Senate committee highlights "untrue" statements later proved correct

The Senate Intelligence Committee has released a report accusing George Bush and Dick Cheney of knowingly using untrue statements to foster support for the war in Iraq. The chair of the committee, Jay Rockefeller (D-WV) admitted that everyone operated from the same “flawed” intelligence, but accused the administration of outright deception. Oddly enough, at least one of the supposed deceptions have proven true, while another continues to get support from the intelligence agency that supplied it:

Among the reports conclusions:

  • Claims by President Bush that Iraq and al Qaida had a partnership “were not substantiated by the intelligence.”
  • The president and vice president misrepresented what was known about Iraq’s chemical weapons capabiliies [sic].
  • Rumsfeld misrepresented what the intelligence community knew when he said Iraq’s weapons productions facilities were buried deeply underground.
  • Cheney’s claim that the intelligence community had confirmed that lead Sept. 11 hijacker Mohammed Atta had met an Iraqi intelligence officer in Prague in 2001 was not true.

The last claim comes from Czech intelligence, which they have repeatedly defended. The 9/11 Commission reported concluded that it was unlikely, given the pattern of use from Atta’s cell phone, but (a) no one can put Atta in the US outside of that data, and (b) it ignores the possibility that Atta loaned his phone to an associate while he traveled abroad. With the Czechs standing behind that intelligence before and during the war, it’s nothing more than a political cheap shot to call it a “deception”.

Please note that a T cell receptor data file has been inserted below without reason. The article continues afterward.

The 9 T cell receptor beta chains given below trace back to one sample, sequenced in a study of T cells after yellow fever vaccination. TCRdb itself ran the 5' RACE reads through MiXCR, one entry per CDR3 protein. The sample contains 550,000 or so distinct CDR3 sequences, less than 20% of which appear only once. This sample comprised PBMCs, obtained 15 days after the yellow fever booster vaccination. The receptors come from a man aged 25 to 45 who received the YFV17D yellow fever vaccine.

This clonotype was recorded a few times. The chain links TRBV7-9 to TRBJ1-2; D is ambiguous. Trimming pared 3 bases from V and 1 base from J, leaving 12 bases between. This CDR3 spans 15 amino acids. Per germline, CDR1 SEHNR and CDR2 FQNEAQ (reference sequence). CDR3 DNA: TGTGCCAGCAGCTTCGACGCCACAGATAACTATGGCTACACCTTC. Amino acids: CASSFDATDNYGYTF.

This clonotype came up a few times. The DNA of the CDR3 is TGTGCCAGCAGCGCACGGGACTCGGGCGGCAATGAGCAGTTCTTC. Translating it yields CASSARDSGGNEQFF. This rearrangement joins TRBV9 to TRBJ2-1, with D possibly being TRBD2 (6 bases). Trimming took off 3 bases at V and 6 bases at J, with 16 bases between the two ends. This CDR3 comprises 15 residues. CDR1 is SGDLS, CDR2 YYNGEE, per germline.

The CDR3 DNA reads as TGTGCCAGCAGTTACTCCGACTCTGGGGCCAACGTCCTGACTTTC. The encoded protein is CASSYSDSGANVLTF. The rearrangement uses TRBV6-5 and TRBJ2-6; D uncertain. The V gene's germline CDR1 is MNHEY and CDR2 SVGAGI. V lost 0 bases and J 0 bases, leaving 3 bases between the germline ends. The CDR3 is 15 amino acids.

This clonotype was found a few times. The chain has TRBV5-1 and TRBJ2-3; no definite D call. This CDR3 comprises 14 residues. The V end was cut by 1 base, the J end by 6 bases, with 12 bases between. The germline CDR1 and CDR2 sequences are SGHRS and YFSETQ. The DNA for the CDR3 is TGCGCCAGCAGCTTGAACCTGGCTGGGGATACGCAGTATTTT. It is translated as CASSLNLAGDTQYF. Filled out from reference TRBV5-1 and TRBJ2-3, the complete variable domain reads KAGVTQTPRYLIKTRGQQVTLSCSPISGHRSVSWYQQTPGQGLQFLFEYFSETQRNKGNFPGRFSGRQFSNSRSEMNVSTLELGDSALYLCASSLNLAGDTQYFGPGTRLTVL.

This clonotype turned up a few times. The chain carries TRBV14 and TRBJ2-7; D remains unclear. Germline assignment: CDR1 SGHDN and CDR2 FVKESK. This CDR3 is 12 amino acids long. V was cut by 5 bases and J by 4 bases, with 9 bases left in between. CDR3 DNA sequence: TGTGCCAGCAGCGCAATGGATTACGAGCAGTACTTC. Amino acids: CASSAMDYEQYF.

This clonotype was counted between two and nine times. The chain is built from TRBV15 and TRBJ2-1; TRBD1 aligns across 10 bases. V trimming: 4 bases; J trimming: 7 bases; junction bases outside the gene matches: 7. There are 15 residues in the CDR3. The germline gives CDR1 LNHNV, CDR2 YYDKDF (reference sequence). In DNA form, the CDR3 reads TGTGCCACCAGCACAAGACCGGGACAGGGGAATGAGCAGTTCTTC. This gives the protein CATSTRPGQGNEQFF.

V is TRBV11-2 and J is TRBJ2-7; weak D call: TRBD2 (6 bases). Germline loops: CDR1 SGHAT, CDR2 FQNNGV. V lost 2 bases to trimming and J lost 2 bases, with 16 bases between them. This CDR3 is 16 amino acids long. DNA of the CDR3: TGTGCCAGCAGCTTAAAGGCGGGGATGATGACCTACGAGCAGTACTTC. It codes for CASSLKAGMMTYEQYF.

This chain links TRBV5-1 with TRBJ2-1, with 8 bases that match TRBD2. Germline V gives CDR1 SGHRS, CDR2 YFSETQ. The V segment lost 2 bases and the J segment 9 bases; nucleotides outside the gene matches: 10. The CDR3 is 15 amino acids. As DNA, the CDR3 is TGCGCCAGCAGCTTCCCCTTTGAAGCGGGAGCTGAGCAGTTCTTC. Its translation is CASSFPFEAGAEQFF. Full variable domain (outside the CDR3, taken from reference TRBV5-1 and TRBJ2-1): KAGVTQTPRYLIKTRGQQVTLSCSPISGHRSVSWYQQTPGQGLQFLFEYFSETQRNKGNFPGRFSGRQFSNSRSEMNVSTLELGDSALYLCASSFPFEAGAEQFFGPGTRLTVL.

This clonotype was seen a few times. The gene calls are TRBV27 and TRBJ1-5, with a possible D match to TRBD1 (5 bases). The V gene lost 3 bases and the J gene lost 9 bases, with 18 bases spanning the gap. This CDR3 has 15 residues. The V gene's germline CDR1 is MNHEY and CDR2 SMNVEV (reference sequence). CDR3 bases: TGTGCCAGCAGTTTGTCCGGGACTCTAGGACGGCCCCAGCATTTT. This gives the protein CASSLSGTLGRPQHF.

The first claim is even more laughable. Less than three months ago, the Pentagon released a report on the captured documents from the Saddam Hussein regime’s intelligence service, the IIS, which detailed support for two separate al-Qaeda terrorist partners. The Iraqis provided financial backing for the Army of Mohammed, a Bahraini terrorist organization that explicitly planned to target American assets in the region and around the world. The IIS and the Saddam regime in its own documents noted the necessity of keeping those arrangements quiet so as not to trigger another American invasion. The IIS also provided support for Egyptian Islamic Jihad, which incorporated itself into the AQ network when Osama bin Laden made its leader his right-hand man: Ayman al-Zawahiri.

Quite obviously, the Saddam regime saw opportunities to wage war against us and Israel by proxy using the network of radical Islamist terrorists for their own ends. The captured intelligence revealed this. How could the entire Senate Intelligence Committee miss those rather large data points?

If this is the kind of scholarship that went into this report, then we can guess how well the other conclusions of “deception” play out in it. Then again, it’s the kind of cheap shot one can expect from a man who says that military pilots know nothing of war and suffering.